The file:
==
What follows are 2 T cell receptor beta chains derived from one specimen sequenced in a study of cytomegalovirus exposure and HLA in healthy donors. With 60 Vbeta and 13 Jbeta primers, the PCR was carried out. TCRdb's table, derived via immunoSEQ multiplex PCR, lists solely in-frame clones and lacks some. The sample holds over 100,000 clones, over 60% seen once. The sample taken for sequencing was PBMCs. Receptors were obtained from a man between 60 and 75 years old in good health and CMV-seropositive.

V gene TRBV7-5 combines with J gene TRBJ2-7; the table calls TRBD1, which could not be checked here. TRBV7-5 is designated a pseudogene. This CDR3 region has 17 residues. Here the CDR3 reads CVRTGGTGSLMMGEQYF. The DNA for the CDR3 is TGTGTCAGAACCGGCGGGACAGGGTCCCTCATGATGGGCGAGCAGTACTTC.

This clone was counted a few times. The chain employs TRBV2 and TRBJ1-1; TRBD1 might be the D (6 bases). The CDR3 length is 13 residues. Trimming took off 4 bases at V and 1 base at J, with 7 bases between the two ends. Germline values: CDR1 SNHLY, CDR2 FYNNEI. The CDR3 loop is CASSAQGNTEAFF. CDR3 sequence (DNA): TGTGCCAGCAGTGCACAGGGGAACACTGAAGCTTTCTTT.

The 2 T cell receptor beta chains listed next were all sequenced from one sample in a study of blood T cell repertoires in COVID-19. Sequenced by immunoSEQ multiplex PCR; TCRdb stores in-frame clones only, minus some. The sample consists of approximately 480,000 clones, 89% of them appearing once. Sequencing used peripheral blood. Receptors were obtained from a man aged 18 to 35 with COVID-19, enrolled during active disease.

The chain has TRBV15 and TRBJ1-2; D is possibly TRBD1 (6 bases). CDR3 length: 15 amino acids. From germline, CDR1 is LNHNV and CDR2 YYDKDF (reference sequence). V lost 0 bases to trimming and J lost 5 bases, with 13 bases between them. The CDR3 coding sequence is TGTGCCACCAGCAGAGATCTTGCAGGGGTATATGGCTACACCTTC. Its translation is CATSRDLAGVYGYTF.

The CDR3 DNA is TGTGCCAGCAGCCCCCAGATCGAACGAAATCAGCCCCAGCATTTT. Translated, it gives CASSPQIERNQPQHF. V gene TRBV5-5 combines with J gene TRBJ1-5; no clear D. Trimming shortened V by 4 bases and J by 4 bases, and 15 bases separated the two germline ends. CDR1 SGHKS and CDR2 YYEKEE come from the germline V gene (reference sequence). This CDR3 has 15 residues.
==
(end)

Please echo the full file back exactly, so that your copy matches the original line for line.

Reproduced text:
What follows are 2 T cell receptor beta chains derived from one specimen sequenced in a study of cytomegalovirus exposure and HLA in healthy donors. With 60 Vbeta and 13 Jbeta primers, the PCR was carried out. TCRdb's table, derived via immunoSEQ multiplex PCR, lists solely in-frame clones and lacks some. The sample holds over 100,000 clones, over 60% seen once. The sample taken for sequencing was PBMCs. Receptors were obtained from a man between 60 and 75 years old in good health and CMV-seropositive.

V gene TRBV7-5 combines with J gene TRBJ2-7; the table calls TRBD1, which could not be checked here. TRBV7-5 is designated a pseudogene. This CDR3 region has 17 residues. Here the CDR3 reads CVRTGGTGSLMMGEQYF. The DNA for the CDR3 is TGTGTCAGAACCGGCGGGACAGGGTCCCTCATGATGGGCGAGCAGTACTTC.

This clone was counted a few times. The chain employs TRBV2 and TRBJ1-1; TRBD1 might be the D (6 bases). The CDR3 length is 13 residues. Trimming took off 4 bases at V and 1 base at J, with 7 bases between the two ends. Germline values: CDR1 SNHLY, CDR2 FYNNEI. The CDR3 loop is CASSAQGNTEAFF. CDR3 sequence (DNA): TGTGCCAGCAGTGCACAGGGGAACACTGAAGCTTTCTTT.

The 2 T cell receptor beta chains listed next were all sequenced from one sample in a study of blood T cell repertoires in COVID-19. Sequenced by immunoSEQ multiplex PCR; TCRdb stores in-frame clones only, minus some. The sample consists of approximately 480,000 clones, 89% of them appearing once. Sequencing used peripheral blood. Receptors were obtained from a man aged 18 to 35 with COVID-19, enrolled during active disease.

The chain has TRBV15 and TRBJ1-2; D is possibly TRBD1 (6 bases). CDR3 length: 15 amino acids. From germline, CDR1 is LNHNV and CDR2 YYDKDF (reference sequence). V lost 0 bases to trimming and J lost 5 bases, with 13 bases between them. The CDR3 coding sequence is TGTGCCACCAGCAGAGATCTTGCAGGGGTATATGGCTACACCTTC. Its translation is CATSRDLAGVYGYTF.

The CDR3 DNA is TGTGCCAGCAGCCCCCAGATCGAACGAAATCAGCCCCAGCATTTT. Translated, it gives CASSPQIERNQPQHF. V gene TRBV5-5 combines with J gene TRBJ1-5; no clear D. Trimming shortened V by 4 bases and J by 4 bases, and 15 bases separated the two germline ends. CDR1 SGHKS and CDR2 YYEKEE come from the germline V gene (reference sequence). This CDR3 has 15 residues.